Maybe it is the lingering, albeit relaxed, confinements—this extended sense of looking out at the world from some measure of distance—but I have been thinking about “view.”
Until recently and lovingly restored, Villa Magnan remained “out-of-view” in Biarritz, for nearly a century, which unintentionally also protected it from decades of probable identity-erasing renovations. On the one hand, “view” creates separation: inside/outside, self/others, but it also has the opportunity to focus, connect, inform, influence, advocate. It is “looking” passed through a sieve of intention, for better or worse.
Architect Ask Anker Aistrup suggests view as orienting and even guiding, while Salvador Dali’s residence museum at Portlligat offers shifting scales (an enormous egg, tiny furniture) that destabilize any consistent sense of viewing-distance our eyes may try to report. Perhaps nowhere is view more transformative than architect-muralist Elvira Solana’s project which invites “us to dream of a new reality.”
Of course, it is not news that architects, designers, and clients consider, even value “a view”. And neither is it news that galleries, museums and art foundations position a viewpoint that, in some ways, articulates the vision of their artists and/or “culture”. In this issue we see some of their strategies to both focus and expand view; a balance between the dynamics of actively looking and, at once, holding attention.
Although Fondation Maeght conserves a collection, it creates curatorial projects that view the work “from a different angle,” and from “a new perspective.” At Espacio Micus, a point of view is presented as a line, or seam, where two cultural and aesthetic views meet; at the same time the studio-museum offers an experience of a singular artistic vision. And, in Menorca, Hauser & Wirth’s restorative repurposing of an 18th century medical storage complex establishes a physically and contextually spacious long view towards contemporary art.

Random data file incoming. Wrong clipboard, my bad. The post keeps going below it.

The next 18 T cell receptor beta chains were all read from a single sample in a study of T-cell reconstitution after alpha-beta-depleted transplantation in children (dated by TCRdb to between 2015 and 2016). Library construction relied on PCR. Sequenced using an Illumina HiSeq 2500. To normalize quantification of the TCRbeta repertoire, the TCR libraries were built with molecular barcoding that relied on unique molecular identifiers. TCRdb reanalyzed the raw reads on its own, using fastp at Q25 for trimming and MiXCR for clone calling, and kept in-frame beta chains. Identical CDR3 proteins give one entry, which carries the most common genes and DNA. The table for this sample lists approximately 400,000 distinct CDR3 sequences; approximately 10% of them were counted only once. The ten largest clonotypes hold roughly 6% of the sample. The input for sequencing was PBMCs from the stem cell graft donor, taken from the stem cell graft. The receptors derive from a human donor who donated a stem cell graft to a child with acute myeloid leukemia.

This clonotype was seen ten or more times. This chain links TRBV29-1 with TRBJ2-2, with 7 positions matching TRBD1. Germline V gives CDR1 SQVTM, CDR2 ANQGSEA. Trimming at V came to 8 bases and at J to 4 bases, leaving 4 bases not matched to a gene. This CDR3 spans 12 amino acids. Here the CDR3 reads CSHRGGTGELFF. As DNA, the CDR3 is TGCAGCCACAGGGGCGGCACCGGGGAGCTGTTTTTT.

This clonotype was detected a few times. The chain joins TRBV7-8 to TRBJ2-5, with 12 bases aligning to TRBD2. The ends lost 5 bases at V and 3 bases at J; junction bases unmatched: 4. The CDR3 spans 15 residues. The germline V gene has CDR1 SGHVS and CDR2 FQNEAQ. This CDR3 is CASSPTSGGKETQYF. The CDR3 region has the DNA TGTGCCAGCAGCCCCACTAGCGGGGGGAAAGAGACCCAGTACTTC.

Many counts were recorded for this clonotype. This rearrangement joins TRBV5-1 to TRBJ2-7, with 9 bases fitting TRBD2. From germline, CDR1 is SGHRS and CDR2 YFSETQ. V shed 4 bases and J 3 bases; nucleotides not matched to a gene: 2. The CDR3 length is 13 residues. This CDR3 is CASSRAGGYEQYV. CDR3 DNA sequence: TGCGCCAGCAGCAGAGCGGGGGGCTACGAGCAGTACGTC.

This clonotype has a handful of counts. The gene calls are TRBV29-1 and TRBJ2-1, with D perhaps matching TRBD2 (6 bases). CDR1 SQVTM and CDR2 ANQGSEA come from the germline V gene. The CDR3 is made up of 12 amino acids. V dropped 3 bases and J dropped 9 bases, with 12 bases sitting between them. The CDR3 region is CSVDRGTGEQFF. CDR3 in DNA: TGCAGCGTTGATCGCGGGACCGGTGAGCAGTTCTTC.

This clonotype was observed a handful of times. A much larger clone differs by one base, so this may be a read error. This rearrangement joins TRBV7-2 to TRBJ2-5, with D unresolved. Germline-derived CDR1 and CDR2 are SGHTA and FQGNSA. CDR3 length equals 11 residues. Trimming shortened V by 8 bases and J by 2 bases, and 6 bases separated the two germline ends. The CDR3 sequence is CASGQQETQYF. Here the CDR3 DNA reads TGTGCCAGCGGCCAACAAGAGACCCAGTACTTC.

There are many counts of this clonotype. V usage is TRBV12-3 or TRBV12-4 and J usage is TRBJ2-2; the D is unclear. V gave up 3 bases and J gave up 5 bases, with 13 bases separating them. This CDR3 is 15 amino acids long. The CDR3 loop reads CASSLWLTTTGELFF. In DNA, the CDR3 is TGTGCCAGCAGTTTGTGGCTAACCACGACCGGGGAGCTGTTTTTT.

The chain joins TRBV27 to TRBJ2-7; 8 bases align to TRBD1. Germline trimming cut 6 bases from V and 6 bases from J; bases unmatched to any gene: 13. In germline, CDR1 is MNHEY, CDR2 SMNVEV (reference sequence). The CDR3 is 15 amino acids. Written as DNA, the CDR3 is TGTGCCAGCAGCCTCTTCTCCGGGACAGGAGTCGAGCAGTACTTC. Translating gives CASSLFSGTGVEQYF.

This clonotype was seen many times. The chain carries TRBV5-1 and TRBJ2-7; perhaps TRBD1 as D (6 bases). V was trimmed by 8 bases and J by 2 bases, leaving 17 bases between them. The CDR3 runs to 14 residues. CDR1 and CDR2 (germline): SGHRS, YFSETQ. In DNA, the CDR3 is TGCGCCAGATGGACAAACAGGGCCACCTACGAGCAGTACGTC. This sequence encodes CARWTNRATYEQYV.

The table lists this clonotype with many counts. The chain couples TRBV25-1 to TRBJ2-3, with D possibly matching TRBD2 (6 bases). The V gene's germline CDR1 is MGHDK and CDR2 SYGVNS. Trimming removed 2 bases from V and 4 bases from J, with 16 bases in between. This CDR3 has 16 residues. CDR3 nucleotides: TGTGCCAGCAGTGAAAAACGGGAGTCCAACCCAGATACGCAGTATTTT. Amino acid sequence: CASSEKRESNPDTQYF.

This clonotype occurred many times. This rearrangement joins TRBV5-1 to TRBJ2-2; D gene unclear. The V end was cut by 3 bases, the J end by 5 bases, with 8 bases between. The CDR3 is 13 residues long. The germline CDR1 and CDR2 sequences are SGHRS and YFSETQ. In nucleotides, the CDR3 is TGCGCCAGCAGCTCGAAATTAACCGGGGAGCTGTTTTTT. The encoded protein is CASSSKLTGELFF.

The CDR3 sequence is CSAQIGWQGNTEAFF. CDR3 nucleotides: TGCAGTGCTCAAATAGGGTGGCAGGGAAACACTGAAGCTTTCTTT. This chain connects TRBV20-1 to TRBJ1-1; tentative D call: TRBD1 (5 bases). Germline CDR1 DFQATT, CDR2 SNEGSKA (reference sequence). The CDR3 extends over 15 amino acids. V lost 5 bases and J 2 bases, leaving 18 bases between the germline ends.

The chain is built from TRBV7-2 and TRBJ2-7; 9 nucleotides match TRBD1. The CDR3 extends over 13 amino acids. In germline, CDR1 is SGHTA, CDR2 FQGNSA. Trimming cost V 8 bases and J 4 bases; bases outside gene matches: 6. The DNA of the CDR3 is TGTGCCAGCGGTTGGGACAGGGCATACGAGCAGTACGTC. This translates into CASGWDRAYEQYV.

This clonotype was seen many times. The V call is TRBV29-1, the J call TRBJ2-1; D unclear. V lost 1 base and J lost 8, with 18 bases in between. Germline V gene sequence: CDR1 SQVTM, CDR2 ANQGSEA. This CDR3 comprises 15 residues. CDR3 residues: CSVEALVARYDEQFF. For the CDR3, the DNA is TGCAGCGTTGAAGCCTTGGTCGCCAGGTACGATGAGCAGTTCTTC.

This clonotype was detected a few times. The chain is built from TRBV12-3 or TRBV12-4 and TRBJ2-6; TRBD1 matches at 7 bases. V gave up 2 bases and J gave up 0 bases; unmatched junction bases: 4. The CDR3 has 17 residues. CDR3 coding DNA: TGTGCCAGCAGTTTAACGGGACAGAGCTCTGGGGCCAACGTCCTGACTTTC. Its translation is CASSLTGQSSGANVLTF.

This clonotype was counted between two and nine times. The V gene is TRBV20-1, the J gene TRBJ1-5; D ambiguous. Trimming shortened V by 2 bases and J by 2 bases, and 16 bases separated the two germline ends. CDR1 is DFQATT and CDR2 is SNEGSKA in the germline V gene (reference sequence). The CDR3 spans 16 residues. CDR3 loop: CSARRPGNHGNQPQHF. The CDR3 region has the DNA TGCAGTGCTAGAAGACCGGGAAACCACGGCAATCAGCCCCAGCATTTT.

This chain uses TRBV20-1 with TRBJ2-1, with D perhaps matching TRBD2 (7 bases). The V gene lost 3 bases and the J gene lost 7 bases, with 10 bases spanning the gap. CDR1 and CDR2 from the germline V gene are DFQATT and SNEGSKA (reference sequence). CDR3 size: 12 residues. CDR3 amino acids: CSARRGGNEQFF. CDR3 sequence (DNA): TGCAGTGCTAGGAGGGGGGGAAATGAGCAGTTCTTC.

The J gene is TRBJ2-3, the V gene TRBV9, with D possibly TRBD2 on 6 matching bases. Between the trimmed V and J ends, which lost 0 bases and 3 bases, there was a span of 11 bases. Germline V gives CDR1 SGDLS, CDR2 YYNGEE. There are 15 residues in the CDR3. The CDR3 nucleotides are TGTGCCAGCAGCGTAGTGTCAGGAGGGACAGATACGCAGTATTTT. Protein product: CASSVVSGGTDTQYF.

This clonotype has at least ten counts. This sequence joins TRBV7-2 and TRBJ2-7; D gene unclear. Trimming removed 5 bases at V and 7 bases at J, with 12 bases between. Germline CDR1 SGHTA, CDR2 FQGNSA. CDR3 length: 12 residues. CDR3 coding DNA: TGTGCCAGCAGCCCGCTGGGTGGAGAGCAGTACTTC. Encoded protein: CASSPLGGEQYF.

Tracing a view backwards, the trajectory returns to the one looking, the initiating reference point and shaper of meaning. What do I “view” as I scan the pages of this issue from a significant physical distance? A spider crawling up a wall, but not as you might think! Domesticated boulders, and paths that are not the shortest distance between two points.
Trees everywhere: banana-leaf figs and gnarly olives, jacarandas and eucalyptus, even a “tree” of peeling veneer—a veritable grove impossibly assembled only in these pages. And figures!—both photographed and the subjects of artworks: perched on a stool, leaning back in lounge-chairs, bowed in prayer or readying a punch, and especially the arresting moment of a Giacometti figure, in the Mediterranean sun. Views (both image and word) scattered in the pages, gathered by individual (in)sight; what do you view?